Thoughts to Ponder: Chapter 2
Chapter 2: Living In Times of Turbulence ~ Daniel 1:1-7
Q1 – Compare the account of what happened here with what had been prophesied years before. (Reread II Kings 20:16-18 or Isaiah 39:5-7) Do you think these young men were among the descendants referred to in this prophesy?
A1 – Isaiah told Hezekiah three things would happen: 1) everything in his palace, including the treasures amassed by previous kings, would be carried off to Babylon; 2) some of Hezekiah’s own direct descendants would be taken to Babylon; and 3) these direct descendants would become eunuchs, serving in the palace of the king of Babylon.
While it’s likely Daniel and his friends were among Hezekiah’s descendants referred to in this prophesy, scripture does not specifically state that they were the ones. However, in reading Daniel 1, you can see how their situation seemed to parallel what had been prophesied. Let’s look at each of the above points:
1) Not only were articles from the temple of God delivered into Nebuchadnezzar’s hand, but also the king of Judah, Jehoiakim, was as well. Some of these temple treasures led to the downfall of a later Babylonian king, Belshazzar, when he used the goblets to toast the pagan gods.
While the palace of the king and the temple were two different structures, both were under the control of the king and were in close proximity to one another. Evidently, what the Babylonians didn’t seize and carry off, they ultimately destroyed. Remember that the Babylonians invaded Jerusalem several times. (This article, “The Destruction of Jerusalem,” presented by bible-history.com gives an overview of this time period. It’s also helpful to refer to their “Timeline of the Babylonian Captivity.”)
An account of this time period is given in II Kings 24. During the siege of Jerusalem when Jehoiachin, Jehoiakim’s son, was king, this scripture states in verse 13 that Nebuchadnezzar removed the treasures from the temple and the royal palace and cut up the gold articles that Solomon had made for the temple. So after enduring various invasions by the Babylonians, Jerusalem lay pretty well decimated.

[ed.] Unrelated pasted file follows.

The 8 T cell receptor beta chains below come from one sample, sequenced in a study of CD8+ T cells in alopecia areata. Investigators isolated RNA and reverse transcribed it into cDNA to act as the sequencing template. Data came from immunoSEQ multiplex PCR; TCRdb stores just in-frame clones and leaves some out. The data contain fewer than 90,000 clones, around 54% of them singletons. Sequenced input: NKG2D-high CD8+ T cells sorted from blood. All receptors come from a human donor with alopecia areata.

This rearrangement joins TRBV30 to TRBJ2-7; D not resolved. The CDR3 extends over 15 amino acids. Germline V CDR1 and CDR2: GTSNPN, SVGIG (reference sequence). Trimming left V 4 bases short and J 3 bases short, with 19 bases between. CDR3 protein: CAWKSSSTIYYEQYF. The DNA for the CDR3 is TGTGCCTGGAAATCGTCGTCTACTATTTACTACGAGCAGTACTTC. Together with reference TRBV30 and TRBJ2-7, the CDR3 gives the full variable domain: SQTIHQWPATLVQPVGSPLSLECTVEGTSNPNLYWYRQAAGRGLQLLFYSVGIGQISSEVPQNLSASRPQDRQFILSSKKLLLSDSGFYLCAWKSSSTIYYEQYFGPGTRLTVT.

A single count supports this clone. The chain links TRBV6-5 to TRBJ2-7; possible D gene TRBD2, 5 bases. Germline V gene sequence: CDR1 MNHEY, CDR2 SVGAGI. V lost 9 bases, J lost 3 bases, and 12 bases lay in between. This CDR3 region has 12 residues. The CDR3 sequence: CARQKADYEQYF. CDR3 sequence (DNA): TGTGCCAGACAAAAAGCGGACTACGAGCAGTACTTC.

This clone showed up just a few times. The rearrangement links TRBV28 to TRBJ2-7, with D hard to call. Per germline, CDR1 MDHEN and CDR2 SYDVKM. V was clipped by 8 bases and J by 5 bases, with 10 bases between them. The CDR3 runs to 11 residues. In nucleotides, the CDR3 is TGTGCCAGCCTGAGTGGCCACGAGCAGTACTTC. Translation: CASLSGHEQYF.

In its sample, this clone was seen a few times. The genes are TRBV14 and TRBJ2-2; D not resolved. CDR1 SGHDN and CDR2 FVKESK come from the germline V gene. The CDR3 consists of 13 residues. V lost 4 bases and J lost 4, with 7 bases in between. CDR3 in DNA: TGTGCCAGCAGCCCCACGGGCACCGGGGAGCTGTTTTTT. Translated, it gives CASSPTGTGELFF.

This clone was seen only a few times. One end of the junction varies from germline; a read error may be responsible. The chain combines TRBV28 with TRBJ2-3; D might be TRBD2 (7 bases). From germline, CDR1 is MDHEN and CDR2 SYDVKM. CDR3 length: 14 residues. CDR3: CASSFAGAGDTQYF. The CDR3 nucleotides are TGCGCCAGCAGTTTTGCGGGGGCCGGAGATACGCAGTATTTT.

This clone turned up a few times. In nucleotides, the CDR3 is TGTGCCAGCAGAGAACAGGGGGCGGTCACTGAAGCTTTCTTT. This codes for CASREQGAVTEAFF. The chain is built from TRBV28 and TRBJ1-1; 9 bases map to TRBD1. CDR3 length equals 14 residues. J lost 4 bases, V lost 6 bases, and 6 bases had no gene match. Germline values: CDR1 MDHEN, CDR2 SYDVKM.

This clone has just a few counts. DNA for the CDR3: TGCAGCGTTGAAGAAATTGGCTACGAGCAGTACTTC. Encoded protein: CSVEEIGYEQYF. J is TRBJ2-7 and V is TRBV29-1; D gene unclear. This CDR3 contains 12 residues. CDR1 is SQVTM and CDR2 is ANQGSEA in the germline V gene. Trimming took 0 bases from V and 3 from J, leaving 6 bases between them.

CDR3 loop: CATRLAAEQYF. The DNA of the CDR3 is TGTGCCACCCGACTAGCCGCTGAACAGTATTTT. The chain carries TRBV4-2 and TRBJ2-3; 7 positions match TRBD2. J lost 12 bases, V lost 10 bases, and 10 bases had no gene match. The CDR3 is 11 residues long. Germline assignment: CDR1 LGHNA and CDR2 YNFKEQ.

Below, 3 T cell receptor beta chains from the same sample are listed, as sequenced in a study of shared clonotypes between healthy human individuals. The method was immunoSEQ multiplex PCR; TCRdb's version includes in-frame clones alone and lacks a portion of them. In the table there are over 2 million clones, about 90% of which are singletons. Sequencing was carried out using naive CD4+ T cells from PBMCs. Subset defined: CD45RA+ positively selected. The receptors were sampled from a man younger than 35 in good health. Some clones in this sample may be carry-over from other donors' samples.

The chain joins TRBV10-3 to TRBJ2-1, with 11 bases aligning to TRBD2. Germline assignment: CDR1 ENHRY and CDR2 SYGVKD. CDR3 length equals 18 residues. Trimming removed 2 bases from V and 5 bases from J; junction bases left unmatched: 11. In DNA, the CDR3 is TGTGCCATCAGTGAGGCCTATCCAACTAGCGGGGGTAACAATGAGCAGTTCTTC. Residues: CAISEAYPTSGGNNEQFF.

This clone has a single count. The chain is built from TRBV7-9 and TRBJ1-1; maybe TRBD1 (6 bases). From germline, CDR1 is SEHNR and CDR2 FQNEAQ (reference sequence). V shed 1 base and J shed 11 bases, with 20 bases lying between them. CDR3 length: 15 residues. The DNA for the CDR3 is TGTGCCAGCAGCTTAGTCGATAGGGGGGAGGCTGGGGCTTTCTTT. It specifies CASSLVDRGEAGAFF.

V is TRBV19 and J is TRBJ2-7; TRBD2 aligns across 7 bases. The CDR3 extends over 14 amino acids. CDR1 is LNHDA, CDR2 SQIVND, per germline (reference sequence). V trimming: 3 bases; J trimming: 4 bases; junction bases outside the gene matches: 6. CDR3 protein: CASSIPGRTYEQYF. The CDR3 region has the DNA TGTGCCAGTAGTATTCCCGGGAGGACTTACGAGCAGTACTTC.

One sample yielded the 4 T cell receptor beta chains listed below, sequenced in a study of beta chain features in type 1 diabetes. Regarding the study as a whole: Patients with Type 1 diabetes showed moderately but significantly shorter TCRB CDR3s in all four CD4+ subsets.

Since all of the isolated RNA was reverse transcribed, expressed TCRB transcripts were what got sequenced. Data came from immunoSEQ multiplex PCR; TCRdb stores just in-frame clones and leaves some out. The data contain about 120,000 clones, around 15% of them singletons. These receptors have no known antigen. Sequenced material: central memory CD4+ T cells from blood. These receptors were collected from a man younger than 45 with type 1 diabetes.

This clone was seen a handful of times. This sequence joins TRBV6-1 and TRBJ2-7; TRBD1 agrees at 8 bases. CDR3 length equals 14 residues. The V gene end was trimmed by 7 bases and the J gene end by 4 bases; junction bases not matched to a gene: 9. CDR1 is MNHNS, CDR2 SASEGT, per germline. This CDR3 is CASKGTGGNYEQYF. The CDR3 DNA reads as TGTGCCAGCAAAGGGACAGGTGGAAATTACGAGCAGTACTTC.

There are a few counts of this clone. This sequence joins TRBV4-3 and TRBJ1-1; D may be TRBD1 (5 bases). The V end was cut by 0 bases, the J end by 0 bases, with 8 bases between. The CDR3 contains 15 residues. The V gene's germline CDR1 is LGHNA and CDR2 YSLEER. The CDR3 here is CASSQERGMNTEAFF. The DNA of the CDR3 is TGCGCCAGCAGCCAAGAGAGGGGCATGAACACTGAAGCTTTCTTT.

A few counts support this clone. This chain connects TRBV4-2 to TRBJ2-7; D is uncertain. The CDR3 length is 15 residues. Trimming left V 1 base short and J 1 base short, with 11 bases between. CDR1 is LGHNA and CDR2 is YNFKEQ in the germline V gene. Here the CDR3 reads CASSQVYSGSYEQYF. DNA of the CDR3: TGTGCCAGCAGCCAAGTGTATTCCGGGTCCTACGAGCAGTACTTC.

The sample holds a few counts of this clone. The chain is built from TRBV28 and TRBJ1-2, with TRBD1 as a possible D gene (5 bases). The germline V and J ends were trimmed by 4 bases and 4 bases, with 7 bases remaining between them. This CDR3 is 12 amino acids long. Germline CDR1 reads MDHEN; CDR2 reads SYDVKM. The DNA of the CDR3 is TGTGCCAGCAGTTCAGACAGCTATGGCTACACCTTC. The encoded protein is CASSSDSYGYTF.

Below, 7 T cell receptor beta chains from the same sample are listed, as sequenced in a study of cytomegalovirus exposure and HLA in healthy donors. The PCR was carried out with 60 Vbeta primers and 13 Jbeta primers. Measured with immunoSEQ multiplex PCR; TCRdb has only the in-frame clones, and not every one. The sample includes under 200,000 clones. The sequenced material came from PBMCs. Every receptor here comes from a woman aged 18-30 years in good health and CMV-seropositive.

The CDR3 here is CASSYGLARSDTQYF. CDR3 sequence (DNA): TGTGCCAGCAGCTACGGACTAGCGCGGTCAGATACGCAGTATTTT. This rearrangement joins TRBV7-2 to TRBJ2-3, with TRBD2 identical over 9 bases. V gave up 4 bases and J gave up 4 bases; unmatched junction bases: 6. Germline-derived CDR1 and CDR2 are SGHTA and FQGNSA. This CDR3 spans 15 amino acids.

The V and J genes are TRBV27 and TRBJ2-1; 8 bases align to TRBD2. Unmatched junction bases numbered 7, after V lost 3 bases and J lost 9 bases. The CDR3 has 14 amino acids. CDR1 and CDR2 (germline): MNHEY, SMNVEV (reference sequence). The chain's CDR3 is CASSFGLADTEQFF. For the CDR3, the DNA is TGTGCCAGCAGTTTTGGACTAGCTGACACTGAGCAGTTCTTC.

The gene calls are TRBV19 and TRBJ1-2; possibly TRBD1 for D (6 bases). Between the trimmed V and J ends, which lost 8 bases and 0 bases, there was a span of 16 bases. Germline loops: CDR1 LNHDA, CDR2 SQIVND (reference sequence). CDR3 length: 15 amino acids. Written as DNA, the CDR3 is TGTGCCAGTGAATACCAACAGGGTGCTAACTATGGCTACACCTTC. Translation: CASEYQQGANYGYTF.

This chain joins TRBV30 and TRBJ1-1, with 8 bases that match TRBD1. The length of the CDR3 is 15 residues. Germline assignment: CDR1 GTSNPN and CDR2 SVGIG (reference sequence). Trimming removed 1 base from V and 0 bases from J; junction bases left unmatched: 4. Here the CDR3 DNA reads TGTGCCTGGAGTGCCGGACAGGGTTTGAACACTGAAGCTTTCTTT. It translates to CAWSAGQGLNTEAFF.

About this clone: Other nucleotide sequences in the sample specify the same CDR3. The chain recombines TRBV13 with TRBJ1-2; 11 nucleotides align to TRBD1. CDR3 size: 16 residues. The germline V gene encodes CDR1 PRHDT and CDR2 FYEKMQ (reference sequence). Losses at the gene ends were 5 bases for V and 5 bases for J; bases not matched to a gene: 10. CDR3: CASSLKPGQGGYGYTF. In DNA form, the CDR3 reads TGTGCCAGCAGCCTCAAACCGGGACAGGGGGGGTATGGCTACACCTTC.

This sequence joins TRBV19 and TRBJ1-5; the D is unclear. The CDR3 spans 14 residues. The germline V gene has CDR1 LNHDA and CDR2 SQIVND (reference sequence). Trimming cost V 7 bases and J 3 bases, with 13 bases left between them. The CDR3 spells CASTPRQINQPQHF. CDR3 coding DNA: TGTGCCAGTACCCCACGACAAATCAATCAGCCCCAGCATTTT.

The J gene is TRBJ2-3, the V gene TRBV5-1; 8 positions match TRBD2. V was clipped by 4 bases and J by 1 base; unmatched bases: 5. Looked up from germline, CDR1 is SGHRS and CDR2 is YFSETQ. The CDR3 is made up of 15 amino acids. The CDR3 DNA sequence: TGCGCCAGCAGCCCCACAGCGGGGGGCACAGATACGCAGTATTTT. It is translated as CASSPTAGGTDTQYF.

2) Many of the Jews who survived the sieges were carried off into Babylonian captivity, and only the poor of the land were left behind to take care of things. During the invasion described in II Kings 24, Nebuchadnezzar carried off all the officers and fighting men along with the skilled workers and artisans (see verse 14). More destruction and deportation of Jews occurred during a later invasion described in II Kings 25, and again, only the poorest people were left behind to work the land (see verse 12). So it’s safe to assume that any of Hezekiah’s descendants who were still alive were deported to Babylonia. We also know from Daniel 1:3-4 that some of them were brought into King Nebuchadnezzar’s service, because the royal family would consist of his descendants. In fact, the King James Version refers to them as being “of the king’s seed, and of the princes” (Daniel 1:3 KJV).
3) While Daniel 1:3-5 tells us that Jewish royalty and nobility were brought into King Nebuchadnezzar’s three year training program for the express purpose of entering the king’s service, it doesn’t state if they were made eunuchs or not. However, the King James Version of the Bible calls the king’s official, Ashpenaz, who was over Daniel and his friends, “the master of his eunuchs” (Daniel 1:3 KJV). Moreover, there is no mention in the Bible of Daniel ever having a wife or children. So while it’s possible, and perhaps even likely, that Daniel and his companions were made eunuchs, there doesn’t seem to be scriptural verification one way or the other.